Sally here with reviews of work by Sophia Foster-Dimino, Tara Booth, and Katie Skelly, plus other news worth knowing.
I’ve been reading a PDF version of Sophia Foster-Dimino‘s new comic (sent out as an advance review copy), which is being released by Koyama Press in the next few weeks. It’s called Sex Fantasy and it is going to be lovely. It collects the mini comics she’s been making in limited editions for over 4 years, translating them into a little square book of 440 pages. Each page will contain a single panel, and perhaps folks will be inclined to zip through the book at speed but I recommend taking time to savor this one.
Each “sex fantasy” is a poem which manages to capture something about human interactions, attractions, anxieties, and those brief moments of connection or total disconnect. The pieces are funny, whimsical, and sad, some all at the same time. I like Sophia’s playful, but elegant line.
I made myself stop reading the PDF version since I want to thoroughly enjoy the book when it is released. If you’re curious to check it out in the meanwhile, you can see some of the pieces HERE on Sophia’s website.
Be sure to look for the entire Fall lineup of comics from Koyama Press – new work by Connor Willumsen, GG, Noel Freibert, Patrick Kyle, and Hannah K. Lee!
Tara Booth‘s How to Be Alive was part of the spring 2017 collection from Retrofit Comics, but it was only released in the past few weeks. I don’t always go for comics that go careening around a page without panels or a grid to contain them, but I do enjoy Tara’s work. The simple sequencing is effective, the gags are funny, and of course her color and patterning is exactly as loud and as bright as I like it. She captures what it’s like to be caught inside her body and emotions quite well. There is a sort of joy in her drawings and paintings, whether she is lying on the floor wracked with anxiety, popping a zit or cutting her bangs, or delighting in comfy PJs.
Katie Skelly‘s new comic from Fantagraphics is a big hardcover that collects the series she started drawing in 2015. My Pretty Vampire tells the tale of Clover, a young vampire who escapes the imprisonment of her brother to seek freedom and blood. How she became a vampire and how her brother was involved is deliberately unclear, but to me that was the only truly intriguing part of the story. Katie is playing with the horror genre, making her pretty blonde play the roll of both virginal survivor and slasher, but the comic fizzles before the end. Clover evades the pursuit of her brother and his hired detective, manages to stay out of the sun, mostly, and kills a bunch of folks. There seems to be a thread of abuse and certainly the potential for revenge, but that remains just a promise.
You can expect erotic episodes in Katie’s work, and this comic has its share, plus it features Katie’s first use of full color. She was inspired by the spot coloring in Barbarella by Jean-Claude Forest, and tried to go for the grotesque effect of almost overwhelming color (according to this interview on CBR). Maybe it’s because of the large format with lots of space, but the block coloring of the piece doesn’t appeal to me. (I just keep thinking about Photoshop’s paint bucket.) There are some interesting spreads, but overall I didn’t find this comic to be as strong as I’d expected.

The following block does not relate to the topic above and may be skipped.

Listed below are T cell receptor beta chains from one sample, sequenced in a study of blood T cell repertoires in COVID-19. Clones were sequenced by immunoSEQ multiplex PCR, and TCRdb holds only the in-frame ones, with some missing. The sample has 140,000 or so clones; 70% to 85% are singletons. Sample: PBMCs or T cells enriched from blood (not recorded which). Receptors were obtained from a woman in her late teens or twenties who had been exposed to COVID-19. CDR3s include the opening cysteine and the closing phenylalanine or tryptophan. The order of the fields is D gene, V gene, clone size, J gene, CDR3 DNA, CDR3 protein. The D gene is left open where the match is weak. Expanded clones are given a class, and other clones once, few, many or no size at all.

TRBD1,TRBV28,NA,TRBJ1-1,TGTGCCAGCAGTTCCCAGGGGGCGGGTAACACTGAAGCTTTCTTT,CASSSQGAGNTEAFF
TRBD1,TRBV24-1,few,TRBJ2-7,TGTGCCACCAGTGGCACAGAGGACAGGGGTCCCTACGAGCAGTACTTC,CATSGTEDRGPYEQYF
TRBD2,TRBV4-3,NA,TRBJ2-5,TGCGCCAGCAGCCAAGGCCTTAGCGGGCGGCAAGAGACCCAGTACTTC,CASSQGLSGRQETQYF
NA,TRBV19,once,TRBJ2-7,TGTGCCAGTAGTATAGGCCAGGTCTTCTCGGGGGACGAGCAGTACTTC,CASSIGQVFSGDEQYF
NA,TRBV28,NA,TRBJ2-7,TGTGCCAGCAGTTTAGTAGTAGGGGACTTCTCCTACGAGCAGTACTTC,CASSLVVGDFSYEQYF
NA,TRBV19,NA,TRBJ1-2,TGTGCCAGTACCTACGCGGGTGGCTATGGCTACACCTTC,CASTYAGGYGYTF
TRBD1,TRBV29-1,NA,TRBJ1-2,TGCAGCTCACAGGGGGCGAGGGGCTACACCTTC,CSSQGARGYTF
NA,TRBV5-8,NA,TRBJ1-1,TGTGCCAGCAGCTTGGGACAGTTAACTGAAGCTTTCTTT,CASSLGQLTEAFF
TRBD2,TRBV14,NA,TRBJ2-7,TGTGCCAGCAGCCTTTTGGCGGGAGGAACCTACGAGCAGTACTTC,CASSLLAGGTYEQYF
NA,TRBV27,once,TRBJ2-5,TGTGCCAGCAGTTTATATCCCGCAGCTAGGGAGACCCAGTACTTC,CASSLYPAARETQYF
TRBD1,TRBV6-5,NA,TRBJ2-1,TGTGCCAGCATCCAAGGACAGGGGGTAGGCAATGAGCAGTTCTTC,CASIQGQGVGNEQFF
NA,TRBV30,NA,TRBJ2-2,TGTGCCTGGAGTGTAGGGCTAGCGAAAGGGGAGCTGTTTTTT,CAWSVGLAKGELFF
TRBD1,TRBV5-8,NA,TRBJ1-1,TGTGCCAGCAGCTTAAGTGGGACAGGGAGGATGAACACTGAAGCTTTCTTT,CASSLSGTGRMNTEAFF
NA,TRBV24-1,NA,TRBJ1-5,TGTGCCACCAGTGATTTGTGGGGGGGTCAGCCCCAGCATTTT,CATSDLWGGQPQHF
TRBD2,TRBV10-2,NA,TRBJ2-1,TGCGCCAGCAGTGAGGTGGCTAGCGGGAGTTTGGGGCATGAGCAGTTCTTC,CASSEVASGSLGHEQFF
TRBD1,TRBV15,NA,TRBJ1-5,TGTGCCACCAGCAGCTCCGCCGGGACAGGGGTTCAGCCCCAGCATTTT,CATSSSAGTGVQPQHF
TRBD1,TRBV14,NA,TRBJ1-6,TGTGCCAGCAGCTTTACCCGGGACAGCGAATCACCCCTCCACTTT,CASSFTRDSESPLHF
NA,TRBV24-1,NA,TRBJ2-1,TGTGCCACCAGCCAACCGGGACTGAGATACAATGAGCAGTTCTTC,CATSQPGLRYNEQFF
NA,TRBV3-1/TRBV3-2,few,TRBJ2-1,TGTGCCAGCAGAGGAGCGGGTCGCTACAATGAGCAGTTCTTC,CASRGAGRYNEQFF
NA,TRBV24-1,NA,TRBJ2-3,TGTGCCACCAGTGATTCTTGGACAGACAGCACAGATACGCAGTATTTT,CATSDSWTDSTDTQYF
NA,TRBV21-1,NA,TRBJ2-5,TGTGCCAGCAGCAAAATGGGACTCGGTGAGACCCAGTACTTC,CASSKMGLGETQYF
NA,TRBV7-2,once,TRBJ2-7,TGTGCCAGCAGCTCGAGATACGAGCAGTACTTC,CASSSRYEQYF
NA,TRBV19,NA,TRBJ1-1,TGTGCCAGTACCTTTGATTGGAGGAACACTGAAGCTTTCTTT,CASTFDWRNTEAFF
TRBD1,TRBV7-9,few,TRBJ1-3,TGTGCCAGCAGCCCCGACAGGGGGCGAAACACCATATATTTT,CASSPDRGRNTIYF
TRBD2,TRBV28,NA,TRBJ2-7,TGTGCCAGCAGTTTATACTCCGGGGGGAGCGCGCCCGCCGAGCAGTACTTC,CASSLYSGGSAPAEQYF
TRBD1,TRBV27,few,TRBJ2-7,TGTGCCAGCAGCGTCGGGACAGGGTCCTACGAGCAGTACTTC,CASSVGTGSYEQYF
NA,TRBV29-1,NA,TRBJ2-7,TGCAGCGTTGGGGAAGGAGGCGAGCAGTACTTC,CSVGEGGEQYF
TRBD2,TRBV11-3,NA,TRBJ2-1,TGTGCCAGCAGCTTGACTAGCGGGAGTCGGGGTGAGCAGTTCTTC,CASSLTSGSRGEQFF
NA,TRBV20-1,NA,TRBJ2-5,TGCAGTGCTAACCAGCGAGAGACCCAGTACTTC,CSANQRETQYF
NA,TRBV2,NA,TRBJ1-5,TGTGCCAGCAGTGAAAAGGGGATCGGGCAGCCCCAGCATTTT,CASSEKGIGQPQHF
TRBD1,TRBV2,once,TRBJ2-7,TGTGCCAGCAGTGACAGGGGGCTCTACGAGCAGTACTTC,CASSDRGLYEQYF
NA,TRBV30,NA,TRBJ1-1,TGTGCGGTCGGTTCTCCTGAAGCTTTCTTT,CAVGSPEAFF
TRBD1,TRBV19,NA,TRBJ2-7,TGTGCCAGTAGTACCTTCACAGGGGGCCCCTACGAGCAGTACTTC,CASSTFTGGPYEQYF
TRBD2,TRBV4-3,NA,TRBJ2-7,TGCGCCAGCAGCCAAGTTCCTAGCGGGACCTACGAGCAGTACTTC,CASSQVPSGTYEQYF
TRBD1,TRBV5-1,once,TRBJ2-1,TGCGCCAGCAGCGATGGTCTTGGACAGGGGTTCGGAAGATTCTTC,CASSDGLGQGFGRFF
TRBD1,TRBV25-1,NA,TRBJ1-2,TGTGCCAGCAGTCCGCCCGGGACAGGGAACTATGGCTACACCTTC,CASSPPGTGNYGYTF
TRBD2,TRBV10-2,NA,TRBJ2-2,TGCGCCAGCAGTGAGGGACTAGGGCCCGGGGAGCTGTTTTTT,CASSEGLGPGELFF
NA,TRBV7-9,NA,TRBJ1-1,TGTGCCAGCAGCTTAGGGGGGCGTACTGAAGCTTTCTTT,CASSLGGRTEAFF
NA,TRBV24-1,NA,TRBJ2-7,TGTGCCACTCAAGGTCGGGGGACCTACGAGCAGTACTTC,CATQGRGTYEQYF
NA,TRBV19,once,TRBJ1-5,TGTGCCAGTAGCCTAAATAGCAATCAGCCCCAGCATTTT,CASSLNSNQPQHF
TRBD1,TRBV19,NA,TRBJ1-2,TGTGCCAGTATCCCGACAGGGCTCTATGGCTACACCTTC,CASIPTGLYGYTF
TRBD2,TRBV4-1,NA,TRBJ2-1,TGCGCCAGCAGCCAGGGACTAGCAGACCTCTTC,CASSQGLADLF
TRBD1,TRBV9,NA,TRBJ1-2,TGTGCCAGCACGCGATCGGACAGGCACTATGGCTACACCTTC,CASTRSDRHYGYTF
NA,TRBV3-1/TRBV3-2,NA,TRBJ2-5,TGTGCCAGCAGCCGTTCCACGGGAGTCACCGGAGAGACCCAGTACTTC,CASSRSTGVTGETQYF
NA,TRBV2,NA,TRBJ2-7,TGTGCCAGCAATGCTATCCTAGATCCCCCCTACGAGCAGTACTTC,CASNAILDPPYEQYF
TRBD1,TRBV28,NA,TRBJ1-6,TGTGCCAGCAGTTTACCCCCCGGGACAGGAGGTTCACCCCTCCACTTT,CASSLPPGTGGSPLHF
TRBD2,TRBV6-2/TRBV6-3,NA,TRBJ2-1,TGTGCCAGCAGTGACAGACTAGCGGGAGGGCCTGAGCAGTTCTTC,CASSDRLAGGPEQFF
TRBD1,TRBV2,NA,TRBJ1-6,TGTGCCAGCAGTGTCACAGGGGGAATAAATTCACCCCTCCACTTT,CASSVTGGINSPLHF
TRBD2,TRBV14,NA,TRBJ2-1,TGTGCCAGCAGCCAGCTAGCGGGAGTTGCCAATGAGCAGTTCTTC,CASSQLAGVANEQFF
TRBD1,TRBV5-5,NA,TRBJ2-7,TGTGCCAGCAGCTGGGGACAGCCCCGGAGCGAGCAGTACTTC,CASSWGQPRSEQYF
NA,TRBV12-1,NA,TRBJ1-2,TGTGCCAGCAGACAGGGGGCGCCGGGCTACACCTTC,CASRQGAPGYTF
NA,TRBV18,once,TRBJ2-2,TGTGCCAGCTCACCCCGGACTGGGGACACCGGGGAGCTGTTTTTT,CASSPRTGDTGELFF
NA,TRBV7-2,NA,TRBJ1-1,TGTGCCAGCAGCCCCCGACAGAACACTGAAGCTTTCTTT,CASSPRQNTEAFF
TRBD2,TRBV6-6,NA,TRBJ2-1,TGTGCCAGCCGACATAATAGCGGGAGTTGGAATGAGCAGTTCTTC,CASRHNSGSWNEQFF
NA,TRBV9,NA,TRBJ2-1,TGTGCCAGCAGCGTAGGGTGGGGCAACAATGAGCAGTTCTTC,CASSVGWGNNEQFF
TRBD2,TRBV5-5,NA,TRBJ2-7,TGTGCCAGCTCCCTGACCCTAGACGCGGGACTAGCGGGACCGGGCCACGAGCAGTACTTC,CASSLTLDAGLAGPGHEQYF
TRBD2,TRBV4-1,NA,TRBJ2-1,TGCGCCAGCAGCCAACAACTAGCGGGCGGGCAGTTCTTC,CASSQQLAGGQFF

Of course you must judge it for yourself – get a copy of My Pretty Vampire HERE.
NPR did one of their “cover crushes” on My Pretty Vampire – see what inspired Katie’s cover design HERE.
Less Subjective News
- Emma Allen is the new humor and cartoon editor at The New Yorker. Artsy features a profile on her.
- Rob Kirby reviews Summer Pierre‘s Paper Pencil Life #5 on The Comics Journal.
- Julia Wertz offers an excerpt from her upcoming book – Tenements, Towers & Trash: An Unconventional Illustrated History of New York City, out in October – which provides a brief history of the Village Voice.
- Speaking of the Village Voice, they recently announced that they’re discontinuing the print edition of the paper after 62 years. Lauren Weinstein‘s strip Normal Person appeared in the print edition for over a year, but I think it will continue being published online – regardless, her most recent strip details what will be lost when the Village Voice is purely virtual.
- Jessica Campbell is publishing comics on Hyperallergic (I had neglected to notice before!) – her most recent one is about Gauguin…
- Hilary Brown reviews Mimi Pond‘s The Customer is Always Wrong on Paste.
Comics Workbook is hosting workshops at SPX 2017 and I’m pleased to say that this year instead of running tech and passing out index cards, I’ll be doing that stuff PLUS leading a workshop myself, along with Audra Stang (the pair of us are pictured above).
For a complete list of the workshops VISIT THIS SITE – and please signup in advance for the workshops you want to attend, as they will fill up quickly.
Frank Santoro made a comic book about his parents and now he needs help making a handbound copy of the book for each of them. It’s a good story. Check out the Indiegogo campaign HERE – or if you want to contribute via PayPal, look at the campaign HERE.
Suzy and Cecil – 9-1-2017 – by Gabriella Tito